The full unedited version of the Sunday Times article on 8th Sept 2013 – Finding Rambo
Having kept daily contact with the Uda Walawe National Park, and with no news about Rambo, hope seemed to be receding the he was alive. However deep down I was still not convinced, and decided to take a quick drive to the park to do some intense reconnaissance along the western side of the park, abutting the reservoir, which was possibly the area that the sick Rambo might have gone to. I felt that I should be able to even perhaps pick up the smell of a decaying carcass, if he had died in the area.
I set off very early in the morning, and reached the park by 8 am and I picked the four wheel drive and my regular driver and tracker, and I proceeded to the park. Just as I passed the barrier at the further end of the bund, along the spill way before the Wildlife Society Bungalow, I spotted what looked like a large boulder in the water far away. Unfortunately I had forgotten my binoculars and had to resort to my 400 mm zoom lens to identify it as an elephant. Only its upper torso was exposed, and it was not moving. Something told me it could be Rambo, but the tracker and driver were sceptical saying that it was ‘just another elephant’.
I drove on into the park and spent about three hours without too much luck in finding anything. As I was returning around 11.30 am, I found that the elephant was still in the same place. My gut feel was that this was Rambo. Injured elephants usually spend a lot of time near the water since they are unable to move around that well. I called Dr. Vijitha Perera, the veterinary surgeon at Uda Walawe, and he also said he just received news about this elephant and that he had sent a crew to go into the park, to get closer to make a positive identification.
So I went to the Elephant Transit Home (ETH) and waited with Dr. Vijitha, and watched the orphaned elephants being fed, while awaiting news. He soon got a call saying that his staff had made a positive identification that it was definitely Rambo. Both Dr. Vijitha and I were thrilled, and I urged him to immediately go and see the condition of Rambo. However he suggested that we should wait until evening, when it was cooler, by which time he felt that Rambo will come out of the water.
Hence I decided to stay around at Uda Walawe, had a late lunch and around 4pm went to the spill way to wait for Dr. Vijitha. As he had predicted I saw Rambo slowly begin to move towards the shore. He was walking very slowly, in a laboured manner, and he gradually came onto land and walked towards the shade of trees. He was still a good 50 meters away and I couldn’t really assess his condition, although I could see clearly the protrusion at the base of his belly. He seemed very lethargic. By around 5 pm Dr. Vijitha arrived with his assistants. He had brought along a large stock of fruits, including water melon and banana, into some of which he had introduced antibiotic medicines.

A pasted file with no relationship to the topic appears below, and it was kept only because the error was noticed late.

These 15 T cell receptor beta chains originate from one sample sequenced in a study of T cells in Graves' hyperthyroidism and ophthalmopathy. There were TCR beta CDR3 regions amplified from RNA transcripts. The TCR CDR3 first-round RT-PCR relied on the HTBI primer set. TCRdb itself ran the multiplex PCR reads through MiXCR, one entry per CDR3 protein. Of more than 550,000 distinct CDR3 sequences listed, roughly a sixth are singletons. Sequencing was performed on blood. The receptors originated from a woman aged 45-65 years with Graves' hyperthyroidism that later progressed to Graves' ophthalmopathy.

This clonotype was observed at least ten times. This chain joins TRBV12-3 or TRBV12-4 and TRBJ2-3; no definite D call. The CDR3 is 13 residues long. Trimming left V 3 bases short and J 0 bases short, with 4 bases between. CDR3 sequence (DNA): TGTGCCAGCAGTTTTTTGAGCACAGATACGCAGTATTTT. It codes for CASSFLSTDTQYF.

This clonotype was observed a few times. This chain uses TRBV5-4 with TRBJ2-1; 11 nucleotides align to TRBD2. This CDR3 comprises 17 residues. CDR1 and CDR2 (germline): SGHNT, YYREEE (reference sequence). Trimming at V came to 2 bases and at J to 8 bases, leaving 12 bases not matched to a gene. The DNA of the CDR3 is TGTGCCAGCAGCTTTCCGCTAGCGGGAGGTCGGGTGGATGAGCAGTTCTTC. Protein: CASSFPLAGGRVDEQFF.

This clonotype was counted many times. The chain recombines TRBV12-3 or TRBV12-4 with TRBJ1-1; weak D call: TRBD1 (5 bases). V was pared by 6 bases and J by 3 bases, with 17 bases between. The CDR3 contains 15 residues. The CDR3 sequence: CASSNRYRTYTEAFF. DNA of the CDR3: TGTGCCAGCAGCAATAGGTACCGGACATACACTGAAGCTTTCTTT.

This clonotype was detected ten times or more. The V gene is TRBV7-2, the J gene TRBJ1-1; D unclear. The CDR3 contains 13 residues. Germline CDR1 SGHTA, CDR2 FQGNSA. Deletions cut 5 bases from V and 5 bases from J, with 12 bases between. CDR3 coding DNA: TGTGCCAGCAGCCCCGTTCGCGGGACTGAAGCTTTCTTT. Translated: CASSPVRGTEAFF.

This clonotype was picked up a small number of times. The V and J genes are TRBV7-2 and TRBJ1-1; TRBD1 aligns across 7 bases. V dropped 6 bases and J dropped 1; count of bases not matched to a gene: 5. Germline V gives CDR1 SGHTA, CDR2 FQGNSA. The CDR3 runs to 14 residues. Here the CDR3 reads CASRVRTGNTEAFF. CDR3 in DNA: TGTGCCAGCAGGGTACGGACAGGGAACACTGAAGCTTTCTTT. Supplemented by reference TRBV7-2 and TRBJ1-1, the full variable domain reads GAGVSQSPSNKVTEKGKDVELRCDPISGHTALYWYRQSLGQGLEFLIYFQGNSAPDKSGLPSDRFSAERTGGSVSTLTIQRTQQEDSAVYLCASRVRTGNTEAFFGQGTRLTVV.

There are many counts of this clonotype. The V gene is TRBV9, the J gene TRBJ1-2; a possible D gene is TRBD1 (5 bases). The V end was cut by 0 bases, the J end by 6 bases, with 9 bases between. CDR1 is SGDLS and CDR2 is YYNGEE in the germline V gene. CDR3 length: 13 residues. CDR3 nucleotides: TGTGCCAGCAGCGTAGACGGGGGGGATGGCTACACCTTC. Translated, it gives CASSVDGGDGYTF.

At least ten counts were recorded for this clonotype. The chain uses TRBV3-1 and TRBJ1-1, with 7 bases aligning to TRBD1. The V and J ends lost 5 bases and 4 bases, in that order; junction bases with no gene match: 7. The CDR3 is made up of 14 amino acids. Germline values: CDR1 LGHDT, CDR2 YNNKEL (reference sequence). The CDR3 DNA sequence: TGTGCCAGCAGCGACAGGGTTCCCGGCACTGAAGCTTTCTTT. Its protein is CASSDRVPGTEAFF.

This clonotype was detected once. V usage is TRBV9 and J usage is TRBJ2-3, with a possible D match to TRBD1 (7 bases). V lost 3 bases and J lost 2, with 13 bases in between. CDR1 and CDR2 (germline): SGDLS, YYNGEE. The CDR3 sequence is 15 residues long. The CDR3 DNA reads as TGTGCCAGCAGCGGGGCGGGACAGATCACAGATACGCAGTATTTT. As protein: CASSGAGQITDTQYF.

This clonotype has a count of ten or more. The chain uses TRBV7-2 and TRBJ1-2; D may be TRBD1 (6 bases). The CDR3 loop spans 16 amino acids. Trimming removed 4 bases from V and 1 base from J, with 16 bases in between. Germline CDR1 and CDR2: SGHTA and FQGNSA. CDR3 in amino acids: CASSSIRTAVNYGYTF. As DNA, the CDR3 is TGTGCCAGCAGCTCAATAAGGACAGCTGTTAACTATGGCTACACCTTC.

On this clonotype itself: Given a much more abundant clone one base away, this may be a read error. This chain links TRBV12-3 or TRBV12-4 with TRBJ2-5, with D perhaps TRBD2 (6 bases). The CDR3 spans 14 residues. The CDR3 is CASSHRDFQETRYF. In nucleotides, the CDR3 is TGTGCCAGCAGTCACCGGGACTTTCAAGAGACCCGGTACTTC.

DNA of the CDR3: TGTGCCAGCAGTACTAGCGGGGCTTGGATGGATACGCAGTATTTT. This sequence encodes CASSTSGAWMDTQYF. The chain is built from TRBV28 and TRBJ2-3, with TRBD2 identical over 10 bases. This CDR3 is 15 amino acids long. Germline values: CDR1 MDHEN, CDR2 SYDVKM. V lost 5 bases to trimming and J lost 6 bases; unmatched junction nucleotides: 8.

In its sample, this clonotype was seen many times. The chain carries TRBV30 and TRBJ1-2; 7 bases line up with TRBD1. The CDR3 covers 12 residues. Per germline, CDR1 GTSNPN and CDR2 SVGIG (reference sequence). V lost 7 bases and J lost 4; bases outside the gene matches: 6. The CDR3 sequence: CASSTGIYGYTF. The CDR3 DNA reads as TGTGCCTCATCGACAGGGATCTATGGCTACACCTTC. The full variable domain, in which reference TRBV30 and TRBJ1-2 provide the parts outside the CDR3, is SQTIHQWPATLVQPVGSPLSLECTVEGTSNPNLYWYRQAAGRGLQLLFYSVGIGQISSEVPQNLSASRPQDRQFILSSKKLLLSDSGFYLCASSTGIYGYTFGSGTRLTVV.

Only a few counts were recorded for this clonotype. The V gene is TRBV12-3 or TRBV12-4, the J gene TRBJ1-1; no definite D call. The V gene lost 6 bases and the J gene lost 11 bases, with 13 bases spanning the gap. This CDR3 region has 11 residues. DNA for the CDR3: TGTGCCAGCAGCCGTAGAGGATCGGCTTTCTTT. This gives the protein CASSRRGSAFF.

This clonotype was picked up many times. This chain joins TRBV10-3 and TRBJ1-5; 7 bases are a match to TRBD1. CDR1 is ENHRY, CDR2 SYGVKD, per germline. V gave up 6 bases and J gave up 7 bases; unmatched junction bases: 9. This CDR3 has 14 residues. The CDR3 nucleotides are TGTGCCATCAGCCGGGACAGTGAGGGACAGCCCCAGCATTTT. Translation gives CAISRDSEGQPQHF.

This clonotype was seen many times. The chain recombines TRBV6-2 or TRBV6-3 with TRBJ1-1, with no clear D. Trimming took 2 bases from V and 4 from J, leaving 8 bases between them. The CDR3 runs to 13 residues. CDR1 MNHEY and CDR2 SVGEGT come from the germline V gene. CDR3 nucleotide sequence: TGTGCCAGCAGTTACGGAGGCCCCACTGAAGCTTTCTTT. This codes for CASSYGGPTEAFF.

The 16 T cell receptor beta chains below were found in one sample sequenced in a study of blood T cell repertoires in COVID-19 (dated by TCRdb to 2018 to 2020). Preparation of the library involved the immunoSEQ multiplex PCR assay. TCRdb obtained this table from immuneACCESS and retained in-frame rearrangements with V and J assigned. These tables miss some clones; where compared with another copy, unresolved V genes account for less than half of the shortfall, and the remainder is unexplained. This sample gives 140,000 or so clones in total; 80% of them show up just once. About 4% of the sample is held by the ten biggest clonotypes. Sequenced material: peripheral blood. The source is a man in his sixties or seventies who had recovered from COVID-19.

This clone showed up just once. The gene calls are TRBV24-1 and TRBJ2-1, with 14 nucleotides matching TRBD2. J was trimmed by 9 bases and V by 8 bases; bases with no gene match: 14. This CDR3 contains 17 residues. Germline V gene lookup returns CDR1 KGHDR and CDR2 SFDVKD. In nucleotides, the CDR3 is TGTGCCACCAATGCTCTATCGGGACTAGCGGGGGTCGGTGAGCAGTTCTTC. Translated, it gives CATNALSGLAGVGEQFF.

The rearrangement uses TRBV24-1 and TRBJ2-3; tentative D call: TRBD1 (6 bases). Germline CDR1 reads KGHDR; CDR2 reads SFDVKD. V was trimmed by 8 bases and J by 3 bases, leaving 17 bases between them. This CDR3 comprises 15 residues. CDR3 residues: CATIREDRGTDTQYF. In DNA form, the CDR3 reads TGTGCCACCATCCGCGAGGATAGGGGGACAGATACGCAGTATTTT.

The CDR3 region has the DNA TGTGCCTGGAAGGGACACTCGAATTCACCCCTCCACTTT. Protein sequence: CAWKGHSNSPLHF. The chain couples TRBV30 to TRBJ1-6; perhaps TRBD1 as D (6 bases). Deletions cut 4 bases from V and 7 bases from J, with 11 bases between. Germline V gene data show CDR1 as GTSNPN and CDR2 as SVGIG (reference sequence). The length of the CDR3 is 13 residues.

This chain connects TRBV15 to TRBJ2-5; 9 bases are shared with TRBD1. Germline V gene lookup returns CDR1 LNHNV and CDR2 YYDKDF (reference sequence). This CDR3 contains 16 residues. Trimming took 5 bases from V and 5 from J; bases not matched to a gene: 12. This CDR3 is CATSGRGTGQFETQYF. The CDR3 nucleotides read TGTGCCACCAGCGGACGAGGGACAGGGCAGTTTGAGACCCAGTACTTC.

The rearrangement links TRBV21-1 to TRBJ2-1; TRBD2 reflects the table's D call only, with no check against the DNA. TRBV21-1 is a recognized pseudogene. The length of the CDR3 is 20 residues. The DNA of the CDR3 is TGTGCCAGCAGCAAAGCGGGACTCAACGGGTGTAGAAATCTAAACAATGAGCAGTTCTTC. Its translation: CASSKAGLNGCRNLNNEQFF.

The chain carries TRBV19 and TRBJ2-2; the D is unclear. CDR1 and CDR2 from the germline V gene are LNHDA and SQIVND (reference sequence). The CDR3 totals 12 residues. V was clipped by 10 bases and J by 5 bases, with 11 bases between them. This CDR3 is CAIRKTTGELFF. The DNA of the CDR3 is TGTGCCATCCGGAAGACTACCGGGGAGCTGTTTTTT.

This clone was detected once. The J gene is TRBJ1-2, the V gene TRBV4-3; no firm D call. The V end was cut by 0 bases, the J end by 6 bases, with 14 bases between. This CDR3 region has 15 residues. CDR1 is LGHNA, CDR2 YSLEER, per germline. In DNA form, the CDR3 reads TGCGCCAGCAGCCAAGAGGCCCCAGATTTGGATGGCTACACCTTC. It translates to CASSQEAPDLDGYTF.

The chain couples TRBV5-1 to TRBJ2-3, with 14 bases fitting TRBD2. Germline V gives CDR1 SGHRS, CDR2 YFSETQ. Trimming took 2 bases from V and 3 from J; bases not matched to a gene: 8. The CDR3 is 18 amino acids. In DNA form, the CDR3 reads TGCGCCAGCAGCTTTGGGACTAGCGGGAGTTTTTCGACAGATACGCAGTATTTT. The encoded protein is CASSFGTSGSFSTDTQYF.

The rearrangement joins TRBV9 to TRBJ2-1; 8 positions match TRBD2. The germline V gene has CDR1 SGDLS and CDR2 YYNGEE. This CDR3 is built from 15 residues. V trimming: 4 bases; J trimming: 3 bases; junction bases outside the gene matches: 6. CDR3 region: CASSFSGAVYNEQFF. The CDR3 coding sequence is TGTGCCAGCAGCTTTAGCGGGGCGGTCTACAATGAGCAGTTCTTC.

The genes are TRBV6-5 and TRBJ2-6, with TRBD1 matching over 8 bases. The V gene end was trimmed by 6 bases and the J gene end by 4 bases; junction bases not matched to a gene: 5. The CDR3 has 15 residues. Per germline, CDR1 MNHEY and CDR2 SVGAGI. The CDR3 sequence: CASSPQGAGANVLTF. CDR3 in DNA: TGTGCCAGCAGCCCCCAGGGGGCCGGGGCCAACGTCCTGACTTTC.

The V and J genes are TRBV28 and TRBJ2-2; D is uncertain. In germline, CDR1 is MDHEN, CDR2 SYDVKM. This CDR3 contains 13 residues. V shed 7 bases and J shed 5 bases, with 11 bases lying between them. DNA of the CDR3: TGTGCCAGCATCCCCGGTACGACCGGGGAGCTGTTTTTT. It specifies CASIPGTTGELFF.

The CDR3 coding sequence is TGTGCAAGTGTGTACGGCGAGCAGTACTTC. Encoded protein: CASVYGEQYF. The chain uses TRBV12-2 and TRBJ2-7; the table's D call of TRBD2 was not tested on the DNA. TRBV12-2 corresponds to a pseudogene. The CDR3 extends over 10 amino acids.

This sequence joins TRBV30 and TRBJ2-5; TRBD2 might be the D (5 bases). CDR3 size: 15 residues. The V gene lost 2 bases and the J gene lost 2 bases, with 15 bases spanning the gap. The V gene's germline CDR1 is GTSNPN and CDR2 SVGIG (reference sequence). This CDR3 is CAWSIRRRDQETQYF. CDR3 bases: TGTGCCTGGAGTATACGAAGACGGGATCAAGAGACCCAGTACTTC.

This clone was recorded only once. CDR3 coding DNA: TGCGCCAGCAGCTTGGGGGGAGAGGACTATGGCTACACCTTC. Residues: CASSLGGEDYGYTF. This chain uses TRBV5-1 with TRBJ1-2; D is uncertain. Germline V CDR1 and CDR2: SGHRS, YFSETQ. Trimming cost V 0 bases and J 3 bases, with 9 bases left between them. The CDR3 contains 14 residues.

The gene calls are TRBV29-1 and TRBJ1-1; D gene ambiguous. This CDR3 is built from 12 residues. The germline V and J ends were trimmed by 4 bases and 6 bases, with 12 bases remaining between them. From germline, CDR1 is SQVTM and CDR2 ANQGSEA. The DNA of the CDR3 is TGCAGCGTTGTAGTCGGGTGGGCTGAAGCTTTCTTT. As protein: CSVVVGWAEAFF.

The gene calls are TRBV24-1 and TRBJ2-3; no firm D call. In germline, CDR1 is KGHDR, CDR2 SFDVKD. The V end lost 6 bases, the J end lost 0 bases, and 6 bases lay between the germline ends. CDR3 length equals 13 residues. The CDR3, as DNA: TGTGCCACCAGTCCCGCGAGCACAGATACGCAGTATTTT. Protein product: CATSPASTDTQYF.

We crept through the first electric fence and then through the second, when Rambo spotted us. Dr. Vijitha started quietly calling to him by name, and soothingly ‘talking to him’. He immediately responded by flaring out his ears and slowly advanced towards Dr.Vijitha.
Quite contrary to what I had imagined, Dr. Vijitha warned me that Rambo can be aggressive, and told me to be alert and ready to run, in case he decided to charge us. However, in his current weak condition he seemed to be quite placid, and in some ways, even happy to see us.
Dr. Vijitha and the staff got quite close to Rambo and rolled the fruit towards him, which he started eating with some reluctance. While he was being fed, Dr.Vijitha went around him making a careful inspection of his condition, always keeping a wary eye on him.
He reckoned that Rambo seemed to be responding to treatment, but the problem was that he was not getting enough nutrition. The protrusion in the belly was possibly the collection of fluid either due to an infection or due to lack of exercise.
Dr. Vijitha also noted some gunshot wounds on the left side of Rambo. Closer inspection revealed that there were multiple pellet holes in a circular pattern which seems to indicate that he had been shot at close range with an old fashioned pellet gun. Thankfully this wound was not festering and with treatment should respond well. The close proximity of the shot indicates that in all probability due to his familiarity with people, Rambo may have wandered close to some villagers, who, not knowing his benign nature may have shot at the poor animal at close range.
I also managed to get a very close look at Rambo, and was surprised to see how old and emaciated he had become. Dr. Vijitha seemed confident that he may recover well enough, but the long-term issue was that he has got completely acclimatized to being fed now, and that it would be very difficult to rehabilitate and get him back to the jungle.
It was indeed sad to see this once majestic elephant, now stooped, pre-maturely old and gaunt, primarily due to over dependence on the food given by people.
Another sad case of foolish human interaction with a wild animal, for their own personal satisfaction and entertainment, which eventually is seriously detrimental to the animal and wildlife.
A Pictorial of the episode…